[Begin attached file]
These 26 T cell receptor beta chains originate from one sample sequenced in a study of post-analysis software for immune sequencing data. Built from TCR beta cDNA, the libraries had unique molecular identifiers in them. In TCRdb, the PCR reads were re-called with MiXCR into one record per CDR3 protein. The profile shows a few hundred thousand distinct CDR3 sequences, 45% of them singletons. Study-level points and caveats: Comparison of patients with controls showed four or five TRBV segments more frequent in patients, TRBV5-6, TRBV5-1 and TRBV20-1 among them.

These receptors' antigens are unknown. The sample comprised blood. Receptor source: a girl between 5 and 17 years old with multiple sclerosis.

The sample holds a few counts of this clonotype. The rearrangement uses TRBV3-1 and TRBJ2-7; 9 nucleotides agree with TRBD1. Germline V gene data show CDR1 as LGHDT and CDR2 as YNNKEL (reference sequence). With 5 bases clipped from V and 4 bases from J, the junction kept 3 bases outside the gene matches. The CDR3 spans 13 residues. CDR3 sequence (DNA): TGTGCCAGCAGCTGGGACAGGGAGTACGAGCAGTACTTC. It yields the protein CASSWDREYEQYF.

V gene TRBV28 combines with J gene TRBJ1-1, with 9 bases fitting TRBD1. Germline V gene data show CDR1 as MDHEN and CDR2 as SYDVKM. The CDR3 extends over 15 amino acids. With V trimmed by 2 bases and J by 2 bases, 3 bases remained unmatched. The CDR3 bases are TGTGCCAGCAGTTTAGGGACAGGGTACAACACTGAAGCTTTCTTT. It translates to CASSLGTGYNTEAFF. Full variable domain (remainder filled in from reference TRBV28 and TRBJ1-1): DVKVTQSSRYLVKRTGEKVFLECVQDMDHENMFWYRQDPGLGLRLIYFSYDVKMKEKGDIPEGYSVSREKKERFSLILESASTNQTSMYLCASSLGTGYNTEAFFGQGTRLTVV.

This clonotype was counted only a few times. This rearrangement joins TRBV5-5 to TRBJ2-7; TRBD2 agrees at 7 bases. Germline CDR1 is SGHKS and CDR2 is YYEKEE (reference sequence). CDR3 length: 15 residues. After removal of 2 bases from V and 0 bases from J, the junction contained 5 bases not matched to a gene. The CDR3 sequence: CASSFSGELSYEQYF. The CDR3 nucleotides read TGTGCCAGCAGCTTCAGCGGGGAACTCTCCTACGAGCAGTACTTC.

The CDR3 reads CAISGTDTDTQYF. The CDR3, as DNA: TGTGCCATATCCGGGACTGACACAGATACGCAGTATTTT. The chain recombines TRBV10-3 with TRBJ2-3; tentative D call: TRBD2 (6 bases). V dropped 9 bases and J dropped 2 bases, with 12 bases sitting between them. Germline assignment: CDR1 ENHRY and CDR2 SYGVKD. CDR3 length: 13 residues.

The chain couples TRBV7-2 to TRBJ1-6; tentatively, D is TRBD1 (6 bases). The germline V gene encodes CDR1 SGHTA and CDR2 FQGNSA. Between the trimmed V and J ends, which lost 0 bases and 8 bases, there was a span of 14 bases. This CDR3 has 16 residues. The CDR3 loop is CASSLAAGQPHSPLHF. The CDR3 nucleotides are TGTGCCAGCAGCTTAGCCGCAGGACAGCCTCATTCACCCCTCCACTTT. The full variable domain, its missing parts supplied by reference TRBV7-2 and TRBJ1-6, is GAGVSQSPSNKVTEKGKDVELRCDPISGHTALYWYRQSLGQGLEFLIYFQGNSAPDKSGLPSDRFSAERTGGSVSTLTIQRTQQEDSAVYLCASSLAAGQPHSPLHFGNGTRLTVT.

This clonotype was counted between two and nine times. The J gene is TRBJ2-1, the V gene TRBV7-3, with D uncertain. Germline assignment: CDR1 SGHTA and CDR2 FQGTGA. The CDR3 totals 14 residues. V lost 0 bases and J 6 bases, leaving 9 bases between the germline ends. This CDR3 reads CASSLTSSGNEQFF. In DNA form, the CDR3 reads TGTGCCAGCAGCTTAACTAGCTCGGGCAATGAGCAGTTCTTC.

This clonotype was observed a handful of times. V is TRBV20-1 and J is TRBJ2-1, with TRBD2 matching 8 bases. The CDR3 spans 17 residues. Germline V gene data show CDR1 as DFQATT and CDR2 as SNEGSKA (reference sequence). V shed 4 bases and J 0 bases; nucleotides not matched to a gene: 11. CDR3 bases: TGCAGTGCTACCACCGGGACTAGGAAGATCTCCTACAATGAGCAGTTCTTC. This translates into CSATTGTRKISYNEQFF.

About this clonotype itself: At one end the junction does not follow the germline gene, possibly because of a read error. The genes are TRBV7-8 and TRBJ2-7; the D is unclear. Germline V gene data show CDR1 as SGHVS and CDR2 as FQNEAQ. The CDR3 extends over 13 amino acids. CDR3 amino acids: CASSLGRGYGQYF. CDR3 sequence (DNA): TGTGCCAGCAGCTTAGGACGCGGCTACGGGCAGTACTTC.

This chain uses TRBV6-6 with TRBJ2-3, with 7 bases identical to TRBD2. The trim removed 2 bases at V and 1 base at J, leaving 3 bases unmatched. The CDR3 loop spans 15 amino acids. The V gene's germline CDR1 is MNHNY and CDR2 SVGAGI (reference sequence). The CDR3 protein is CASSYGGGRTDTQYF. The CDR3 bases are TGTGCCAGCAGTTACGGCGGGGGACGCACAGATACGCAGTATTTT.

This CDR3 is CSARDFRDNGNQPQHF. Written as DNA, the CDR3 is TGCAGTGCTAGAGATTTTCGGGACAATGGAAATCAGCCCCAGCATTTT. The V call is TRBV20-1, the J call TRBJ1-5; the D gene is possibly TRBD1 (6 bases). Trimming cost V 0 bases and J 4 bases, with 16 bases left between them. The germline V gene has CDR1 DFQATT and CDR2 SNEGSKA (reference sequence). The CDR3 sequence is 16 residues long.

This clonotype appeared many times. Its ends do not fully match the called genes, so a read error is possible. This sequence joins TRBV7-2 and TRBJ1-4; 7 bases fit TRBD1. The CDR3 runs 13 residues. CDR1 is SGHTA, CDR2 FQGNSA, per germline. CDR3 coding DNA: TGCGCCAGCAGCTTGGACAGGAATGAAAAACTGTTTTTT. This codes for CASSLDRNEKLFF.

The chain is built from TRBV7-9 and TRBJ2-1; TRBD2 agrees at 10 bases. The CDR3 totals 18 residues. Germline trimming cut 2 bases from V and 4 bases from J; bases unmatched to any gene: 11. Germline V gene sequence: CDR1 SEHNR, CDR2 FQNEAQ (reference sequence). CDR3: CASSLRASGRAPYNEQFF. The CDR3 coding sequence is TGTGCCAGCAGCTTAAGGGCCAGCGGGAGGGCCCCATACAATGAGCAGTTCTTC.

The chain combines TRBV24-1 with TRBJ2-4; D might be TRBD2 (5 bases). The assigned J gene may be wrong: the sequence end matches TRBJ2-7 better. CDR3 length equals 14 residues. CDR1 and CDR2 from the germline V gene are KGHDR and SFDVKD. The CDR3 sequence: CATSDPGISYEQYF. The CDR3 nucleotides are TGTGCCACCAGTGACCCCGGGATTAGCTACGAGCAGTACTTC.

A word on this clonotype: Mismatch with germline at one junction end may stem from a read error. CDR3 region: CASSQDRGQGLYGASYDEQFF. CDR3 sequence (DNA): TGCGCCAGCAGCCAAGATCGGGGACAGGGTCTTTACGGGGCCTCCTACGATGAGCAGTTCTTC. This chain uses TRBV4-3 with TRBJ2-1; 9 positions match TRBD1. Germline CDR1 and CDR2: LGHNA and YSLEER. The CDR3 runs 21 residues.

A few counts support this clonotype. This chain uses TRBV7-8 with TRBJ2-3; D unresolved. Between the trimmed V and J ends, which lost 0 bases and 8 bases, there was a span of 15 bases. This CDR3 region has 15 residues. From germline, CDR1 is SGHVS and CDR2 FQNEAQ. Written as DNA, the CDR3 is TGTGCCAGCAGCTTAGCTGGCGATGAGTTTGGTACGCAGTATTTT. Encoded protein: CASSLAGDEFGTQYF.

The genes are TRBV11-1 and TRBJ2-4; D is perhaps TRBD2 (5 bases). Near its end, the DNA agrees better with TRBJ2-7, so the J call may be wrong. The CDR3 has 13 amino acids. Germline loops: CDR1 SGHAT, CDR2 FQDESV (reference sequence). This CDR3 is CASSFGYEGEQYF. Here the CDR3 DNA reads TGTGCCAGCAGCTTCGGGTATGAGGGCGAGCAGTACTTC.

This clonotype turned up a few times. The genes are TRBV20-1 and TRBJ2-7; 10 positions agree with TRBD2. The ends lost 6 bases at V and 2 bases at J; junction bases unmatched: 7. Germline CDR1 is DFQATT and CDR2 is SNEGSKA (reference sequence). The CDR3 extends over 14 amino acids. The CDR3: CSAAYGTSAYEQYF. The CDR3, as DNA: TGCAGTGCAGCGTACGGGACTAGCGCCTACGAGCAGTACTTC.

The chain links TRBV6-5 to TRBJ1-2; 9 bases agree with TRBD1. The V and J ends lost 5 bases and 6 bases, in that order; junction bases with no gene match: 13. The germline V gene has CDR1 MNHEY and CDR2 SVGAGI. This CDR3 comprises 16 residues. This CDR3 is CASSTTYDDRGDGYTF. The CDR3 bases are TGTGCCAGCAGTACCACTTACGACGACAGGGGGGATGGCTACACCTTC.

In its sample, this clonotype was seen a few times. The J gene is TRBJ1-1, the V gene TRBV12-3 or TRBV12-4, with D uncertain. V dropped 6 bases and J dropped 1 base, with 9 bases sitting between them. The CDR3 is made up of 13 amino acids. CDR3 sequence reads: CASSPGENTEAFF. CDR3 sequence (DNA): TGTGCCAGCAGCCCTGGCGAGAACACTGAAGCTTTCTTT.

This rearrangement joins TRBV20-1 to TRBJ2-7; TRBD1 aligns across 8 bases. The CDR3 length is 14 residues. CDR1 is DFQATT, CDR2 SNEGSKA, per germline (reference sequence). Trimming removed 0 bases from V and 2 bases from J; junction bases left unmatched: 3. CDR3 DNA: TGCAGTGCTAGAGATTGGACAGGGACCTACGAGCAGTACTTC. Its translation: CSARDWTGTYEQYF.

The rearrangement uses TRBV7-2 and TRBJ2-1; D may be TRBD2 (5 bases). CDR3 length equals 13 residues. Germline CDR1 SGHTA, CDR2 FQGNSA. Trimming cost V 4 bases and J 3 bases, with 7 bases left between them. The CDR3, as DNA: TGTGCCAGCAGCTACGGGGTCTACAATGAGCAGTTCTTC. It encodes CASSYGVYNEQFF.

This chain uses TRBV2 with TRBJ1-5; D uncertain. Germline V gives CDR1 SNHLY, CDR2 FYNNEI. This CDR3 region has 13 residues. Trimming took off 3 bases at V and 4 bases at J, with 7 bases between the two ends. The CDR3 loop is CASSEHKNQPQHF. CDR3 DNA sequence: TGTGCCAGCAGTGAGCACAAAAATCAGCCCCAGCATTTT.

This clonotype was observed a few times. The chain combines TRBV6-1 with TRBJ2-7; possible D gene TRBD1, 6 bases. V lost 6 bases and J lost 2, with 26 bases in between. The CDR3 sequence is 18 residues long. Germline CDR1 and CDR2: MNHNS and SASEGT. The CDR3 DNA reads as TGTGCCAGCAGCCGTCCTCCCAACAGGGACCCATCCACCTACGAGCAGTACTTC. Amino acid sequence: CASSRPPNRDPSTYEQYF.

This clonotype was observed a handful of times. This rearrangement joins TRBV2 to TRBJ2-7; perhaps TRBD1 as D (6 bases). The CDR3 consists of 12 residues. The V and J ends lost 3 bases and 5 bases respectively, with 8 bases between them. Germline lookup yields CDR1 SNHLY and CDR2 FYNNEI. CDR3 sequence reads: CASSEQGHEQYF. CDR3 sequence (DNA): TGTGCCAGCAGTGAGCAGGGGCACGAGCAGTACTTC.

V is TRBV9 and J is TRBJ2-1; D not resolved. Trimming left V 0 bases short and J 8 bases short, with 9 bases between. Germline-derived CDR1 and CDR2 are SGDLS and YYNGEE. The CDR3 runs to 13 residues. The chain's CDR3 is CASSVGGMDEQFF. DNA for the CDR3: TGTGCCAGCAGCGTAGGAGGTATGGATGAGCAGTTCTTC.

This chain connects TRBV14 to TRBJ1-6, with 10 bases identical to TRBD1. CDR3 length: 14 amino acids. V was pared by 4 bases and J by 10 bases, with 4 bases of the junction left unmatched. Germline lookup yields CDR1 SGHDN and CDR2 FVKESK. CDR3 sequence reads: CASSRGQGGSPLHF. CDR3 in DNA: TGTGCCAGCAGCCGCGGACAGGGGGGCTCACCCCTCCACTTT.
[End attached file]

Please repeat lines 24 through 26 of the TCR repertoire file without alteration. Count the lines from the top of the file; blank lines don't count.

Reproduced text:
This chain uses TRBV2 with TRBJ1-5; D uncertain. Germline V gives CDR1 SNHLY, CDR2 FYNNEI. This CDR3 region has 13 residues. Trimming took off 3 bases at V and 4 bases at J, with 7 bases between the two ends. The CDR3 loop is CASSEHKNQPQHF. CDR3 DNA sequence: TGTGCCAGCAGTGAGCACAAAAATCAGCCCCAGCATTTT.

This clonotype was observed a few times. The chain combines TRBV6-1 with TRBJ2-7; possible D gene TRBD1, 6 bases. V lost 6 bases and J lost 2, with 26 bases in between. The CDR3 sequence is 18 residues long. Germline CDR1 and CDR2: MNHNS and SASEGT. The CDR3 DNA reads as TGTGCCAGCAGCCGTCCTCCCAACAGGGACCCATCCACCTACGAGCAGTACTTC. Amino acid sequence: CASSRPPNRDPSTYEQYF.

This clonotype was observed a handful of times. This rearrangement joins TRBV2 to TRBJ2-7; perhaps TRBD1 as D (6 bases). The CDR3 consists of 12 residues. The V and J ends lost 3 bases and 5 bases respectively, with 8 bases between them. Germline lookup yields CDR1 SNHLY and CDR2 FYNNEI. CDR3 sequence reads: CASSEQGHEQYF. CDR3 sequence (DNA): TGTGCCAGCAGTGAGCAGGGGCACGAGCAGTACTTC.